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It is roughly 5GB since it is sparse. Thanks, that helps a lot


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Obob
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Re: Distinct eigenvalues
« Reply #5 on: May 15^{th}, 2009, 2:27pm » 
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Certainly for a million by million matrix the test I suggested is of no help whatsoever; I don't know if you can do better because your matrix is sparse.


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comehome1981
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Re: Distinct eigenvalues
« Reply #6 on: May 15^{th}, 2009, 3:47pm » 
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What is the criteria for a matrix (not symmetric) to have real eigenvalues? I heard if A[i , j] = f(i  j) >= 0 , A is not symmetric but f has a 2sided exponential decay, then The eigenvalues are real! Could someone give me some detail?

« Last Edit: May 15^{th}, 2009, 4:03pm by comehome1981 » 
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Grimbal
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Re: Distinct eigenvalues
« Reply #7 on: May 18^{th}, 2009, 4:35am » 
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Is it real data? (i.e. floats) Because the question whether all eigenvalues are equal is sensitive to small differences in the data. If the data is the result of a measurement with errors, or if there are rounding errors, then it is meaningless to ask whether some eigenvalues are equal. I'd say for reallife data, only a coincidence can make 2 eigenvalues equal.


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Obob
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Re: Distinct eigenvalues
« Reply #8 on: May 18^{th}, 2009, 6:18am » 
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As Grimbal says, for an experimentally obtained matrix with reals as entries the question is not wellposed; the relevant question then is if two eigenvalues are very close. In general this could be measured by determining if the discriminant of the characteristic polynomial is "small", although for a million by million matrix this approach is intractable. I don't know about your question about the criterion for real eigenvalues. For one thing, I don't know what you mean by twosided exponential decay. These are finite matrices we are dealing with, so talking about the decay of a finite object seems strange.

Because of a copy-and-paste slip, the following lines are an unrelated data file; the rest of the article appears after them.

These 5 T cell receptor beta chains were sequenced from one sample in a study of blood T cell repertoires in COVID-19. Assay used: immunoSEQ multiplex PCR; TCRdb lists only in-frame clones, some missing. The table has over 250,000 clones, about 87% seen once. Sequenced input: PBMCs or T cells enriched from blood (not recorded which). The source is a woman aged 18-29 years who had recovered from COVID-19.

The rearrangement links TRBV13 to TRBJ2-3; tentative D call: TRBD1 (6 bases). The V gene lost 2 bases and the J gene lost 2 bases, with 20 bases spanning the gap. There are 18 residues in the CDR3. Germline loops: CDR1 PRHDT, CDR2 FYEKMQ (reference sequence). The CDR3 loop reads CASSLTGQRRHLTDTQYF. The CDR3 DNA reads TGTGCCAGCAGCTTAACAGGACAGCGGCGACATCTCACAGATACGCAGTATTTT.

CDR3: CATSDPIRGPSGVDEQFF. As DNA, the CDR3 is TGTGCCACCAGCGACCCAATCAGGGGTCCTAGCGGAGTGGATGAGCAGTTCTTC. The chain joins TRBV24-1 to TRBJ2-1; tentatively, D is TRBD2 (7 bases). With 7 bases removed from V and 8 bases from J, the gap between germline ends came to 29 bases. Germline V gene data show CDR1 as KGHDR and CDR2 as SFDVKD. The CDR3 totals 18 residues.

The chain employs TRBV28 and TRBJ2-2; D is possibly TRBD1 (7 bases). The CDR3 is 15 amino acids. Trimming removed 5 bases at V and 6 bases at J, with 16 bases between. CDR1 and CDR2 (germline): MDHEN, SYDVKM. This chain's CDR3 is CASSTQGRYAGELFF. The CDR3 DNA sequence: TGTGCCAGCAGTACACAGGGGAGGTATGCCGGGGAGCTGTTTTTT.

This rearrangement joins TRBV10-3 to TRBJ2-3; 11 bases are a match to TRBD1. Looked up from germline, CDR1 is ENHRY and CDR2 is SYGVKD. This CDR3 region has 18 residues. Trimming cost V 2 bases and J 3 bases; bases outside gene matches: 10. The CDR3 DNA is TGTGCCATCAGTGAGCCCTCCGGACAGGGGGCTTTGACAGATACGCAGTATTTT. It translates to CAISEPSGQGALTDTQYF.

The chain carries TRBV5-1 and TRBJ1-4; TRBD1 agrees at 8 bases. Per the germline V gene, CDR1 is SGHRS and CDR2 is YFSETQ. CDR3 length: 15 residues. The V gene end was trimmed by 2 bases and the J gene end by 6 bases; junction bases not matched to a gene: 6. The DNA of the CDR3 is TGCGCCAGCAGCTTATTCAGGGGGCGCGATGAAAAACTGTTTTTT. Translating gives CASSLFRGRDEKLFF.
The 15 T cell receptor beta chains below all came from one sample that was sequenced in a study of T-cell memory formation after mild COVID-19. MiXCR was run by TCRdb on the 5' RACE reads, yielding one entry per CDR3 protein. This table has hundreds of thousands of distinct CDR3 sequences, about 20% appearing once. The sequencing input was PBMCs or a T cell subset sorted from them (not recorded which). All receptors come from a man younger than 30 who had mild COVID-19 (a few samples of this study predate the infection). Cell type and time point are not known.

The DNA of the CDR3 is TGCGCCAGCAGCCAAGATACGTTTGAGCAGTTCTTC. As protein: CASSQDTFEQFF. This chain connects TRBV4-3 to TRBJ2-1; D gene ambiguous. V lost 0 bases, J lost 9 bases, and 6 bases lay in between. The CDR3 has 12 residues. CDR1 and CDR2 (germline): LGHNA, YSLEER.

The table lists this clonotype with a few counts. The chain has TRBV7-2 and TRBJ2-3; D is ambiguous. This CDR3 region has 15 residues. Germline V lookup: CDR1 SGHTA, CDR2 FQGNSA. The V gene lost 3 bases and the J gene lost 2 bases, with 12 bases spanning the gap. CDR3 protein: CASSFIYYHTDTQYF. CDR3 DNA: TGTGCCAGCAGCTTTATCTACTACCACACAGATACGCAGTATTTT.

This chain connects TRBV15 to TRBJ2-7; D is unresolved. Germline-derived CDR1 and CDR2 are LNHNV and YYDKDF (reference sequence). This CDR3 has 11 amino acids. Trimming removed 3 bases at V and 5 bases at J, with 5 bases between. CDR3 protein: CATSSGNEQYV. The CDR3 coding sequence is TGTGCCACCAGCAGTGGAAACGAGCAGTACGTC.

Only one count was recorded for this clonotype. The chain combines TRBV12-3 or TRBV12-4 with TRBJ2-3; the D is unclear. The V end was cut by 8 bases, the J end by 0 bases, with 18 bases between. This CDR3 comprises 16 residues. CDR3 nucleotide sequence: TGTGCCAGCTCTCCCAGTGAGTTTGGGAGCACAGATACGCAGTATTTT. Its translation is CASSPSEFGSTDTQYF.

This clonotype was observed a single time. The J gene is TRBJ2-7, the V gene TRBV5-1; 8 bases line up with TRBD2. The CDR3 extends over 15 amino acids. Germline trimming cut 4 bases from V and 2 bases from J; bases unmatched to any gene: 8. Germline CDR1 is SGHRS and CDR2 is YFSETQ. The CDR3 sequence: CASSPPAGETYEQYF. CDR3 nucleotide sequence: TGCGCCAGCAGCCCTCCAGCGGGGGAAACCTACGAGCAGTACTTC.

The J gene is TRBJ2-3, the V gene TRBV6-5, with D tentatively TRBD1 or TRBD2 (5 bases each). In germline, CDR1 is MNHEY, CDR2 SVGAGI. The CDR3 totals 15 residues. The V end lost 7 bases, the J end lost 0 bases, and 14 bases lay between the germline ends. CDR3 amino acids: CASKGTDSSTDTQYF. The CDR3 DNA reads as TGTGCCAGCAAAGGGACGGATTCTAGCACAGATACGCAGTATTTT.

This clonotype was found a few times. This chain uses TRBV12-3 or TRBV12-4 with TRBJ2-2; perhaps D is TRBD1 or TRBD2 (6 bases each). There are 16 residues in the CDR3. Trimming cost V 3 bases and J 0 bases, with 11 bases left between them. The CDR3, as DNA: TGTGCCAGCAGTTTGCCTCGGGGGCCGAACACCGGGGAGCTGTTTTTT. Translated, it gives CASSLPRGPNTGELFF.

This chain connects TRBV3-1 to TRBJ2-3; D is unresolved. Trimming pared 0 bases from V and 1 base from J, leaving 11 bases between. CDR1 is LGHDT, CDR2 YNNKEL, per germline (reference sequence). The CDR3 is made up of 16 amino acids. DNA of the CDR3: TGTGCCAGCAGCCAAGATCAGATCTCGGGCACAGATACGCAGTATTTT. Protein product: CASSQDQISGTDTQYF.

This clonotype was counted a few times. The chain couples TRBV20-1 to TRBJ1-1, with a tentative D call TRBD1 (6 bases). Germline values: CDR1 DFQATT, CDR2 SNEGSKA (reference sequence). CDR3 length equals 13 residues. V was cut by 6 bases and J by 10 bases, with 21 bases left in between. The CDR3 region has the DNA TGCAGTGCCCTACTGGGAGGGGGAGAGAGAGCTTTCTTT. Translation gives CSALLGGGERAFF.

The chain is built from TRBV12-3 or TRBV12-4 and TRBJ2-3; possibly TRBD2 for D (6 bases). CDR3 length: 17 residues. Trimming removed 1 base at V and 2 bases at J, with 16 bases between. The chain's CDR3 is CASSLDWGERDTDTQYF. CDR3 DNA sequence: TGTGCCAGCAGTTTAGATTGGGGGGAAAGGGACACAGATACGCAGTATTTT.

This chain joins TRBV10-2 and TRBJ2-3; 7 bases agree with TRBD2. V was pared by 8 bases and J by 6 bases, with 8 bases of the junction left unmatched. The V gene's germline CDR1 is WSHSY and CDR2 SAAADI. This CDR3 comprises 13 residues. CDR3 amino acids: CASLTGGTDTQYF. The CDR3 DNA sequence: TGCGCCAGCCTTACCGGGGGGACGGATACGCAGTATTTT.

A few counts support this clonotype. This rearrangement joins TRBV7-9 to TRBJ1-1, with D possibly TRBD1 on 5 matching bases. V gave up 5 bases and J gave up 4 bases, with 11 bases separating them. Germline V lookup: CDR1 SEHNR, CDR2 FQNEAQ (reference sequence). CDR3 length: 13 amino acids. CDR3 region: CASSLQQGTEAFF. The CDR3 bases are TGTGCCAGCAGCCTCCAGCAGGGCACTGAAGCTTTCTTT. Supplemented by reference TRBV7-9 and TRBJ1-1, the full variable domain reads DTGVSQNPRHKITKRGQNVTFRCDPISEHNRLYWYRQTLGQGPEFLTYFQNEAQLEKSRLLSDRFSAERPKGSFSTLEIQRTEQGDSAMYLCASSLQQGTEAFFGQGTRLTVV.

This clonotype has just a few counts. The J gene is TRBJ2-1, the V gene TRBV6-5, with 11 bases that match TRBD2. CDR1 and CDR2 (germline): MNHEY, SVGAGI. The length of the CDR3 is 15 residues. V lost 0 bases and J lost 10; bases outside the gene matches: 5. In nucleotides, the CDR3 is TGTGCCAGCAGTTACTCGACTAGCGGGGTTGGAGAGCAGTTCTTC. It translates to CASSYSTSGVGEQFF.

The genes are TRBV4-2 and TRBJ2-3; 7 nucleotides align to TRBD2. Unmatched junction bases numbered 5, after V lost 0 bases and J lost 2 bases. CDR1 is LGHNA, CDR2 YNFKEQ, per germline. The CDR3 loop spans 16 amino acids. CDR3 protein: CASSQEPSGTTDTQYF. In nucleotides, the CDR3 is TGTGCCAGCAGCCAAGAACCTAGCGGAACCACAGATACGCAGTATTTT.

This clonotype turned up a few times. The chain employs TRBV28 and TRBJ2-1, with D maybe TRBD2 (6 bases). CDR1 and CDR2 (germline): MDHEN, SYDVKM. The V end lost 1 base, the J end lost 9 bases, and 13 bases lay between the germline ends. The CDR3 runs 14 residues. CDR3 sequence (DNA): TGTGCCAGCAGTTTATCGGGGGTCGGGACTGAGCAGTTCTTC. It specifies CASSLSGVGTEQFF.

« Last Edit: May 18^{th}, 2009, 6:20am by Obob » 
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comehome1981
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Re: Distinct eigenvalues
« Reply #9 on: May 18^{th}, 2009, 9:53am » 
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Like symmetric matrix always has real eigenvalues. If a given real matrix is not symmetric, is there other condition (like stochastic matrix, toeplitz matrix for example) saying the eigenvalues of the matrix are all real (not neccessary distinct)? I also do not quite understand the exponential decay stuff, I look up in the internet. Hope someone can give me some reference to read!

« Last Edit: May 18^{th}, 2009, 10:24am by comehome1981 »